Evidence that a beta-adrenergic receptor-associated guanine nucleotide regulatory protein conveys guanosine 5'-O-(3-thiotriphosphate)- dependent adenylate cyclase activity.

Published

Journal Article

The guanine nucleotide regulatory protein component (N) of the frog erythrocyte membrane adenylate cyclase system appears to form a stable complex with the beta-adrenergic receptor (R) in the presence of agonist (H). This agonist-promoted ternary complex HRN can be solubilized with Lubrol. The guanine nucleotide regulatory protein associated with the solubilized complex can be adsorbed either to GTP-Sepharose directly or to wheat germ lectin-Sepharose via its interaction with the receptor which is a glycoprotein. Guanosine 5'-O-(3-thiotriphosphate)(GTP gamma S) can be used to elute the guanine nucleotide regulatory protein from either Sepharose derivative. The resulting N.GTP gamma S complex conveys nucleotide-dependent adenylate cyclase activity when combined with a Lubrol-solubilized extract of turkey erythrocyte membranes. The ability to observe GTP gamma S-dependent reconstitution of adenylate cyclase activity in the eluate from either resin required the formation of the HRN complex prior to solubilization. The N protein can be identified by its specific [32P]ADP ribosylation catalyzed by cholera toxin in the presence of [32P]NAD+. The existence of a stable HRN intermediate complex is supported by the observation that agonist pretreatment of frog erythrocyte membranes results in a 100% increase in the amount of 32P-labeled N protein eluted from the lectin-Sepharose in the presence of GTP gamma S compared to membranes pretreated with either antagonist or agonist plus GTP. Our results therefore provide evidence that the same guanine nucleotide-binding protein that associates with the beta-adrenergic receptor in the presence of agonist mediates adenylate cyclase activation.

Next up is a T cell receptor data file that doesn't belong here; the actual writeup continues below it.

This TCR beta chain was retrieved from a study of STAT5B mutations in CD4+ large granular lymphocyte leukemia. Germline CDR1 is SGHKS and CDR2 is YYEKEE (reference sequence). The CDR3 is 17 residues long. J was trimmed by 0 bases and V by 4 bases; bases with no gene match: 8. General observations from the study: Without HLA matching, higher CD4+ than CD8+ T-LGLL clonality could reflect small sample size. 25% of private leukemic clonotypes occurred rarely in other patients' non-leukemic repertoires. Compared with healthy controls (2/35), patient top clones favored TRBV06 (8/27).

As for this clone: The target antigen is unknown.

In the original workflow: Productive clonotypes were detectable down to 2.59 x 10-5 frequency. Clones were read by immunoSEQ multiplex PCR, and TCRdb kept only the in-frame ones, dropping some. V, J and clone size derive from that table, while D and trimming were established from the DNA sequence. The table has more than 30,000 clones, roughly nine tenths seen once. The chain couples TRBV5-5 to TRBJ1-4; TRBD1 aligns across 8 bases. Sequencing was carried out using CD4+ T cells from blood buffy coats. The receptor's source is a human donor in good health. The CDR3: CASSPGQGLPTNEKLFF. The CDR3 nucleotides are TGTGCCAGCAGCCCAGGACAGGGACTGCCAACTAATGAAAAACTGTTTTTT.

Full Text

Duke Authors

Cited Authors

  • Stadel, JM; Shorr, RG; Limbird, LE; Lefkowitz, RJ

Published Date

  • August 1981

Published In

Volume / Issue

  • 256 / 16

Start / End Page

  • 8718 - 8723

PubMed ID

  • 6267049

Pubmed Central ID

  • 6267049

Electronic International Standard Serial Number (EISSN)

  • 1083-351X

International Standard Serial Number (ISSN)

  • 0021-9258

Language

  • eng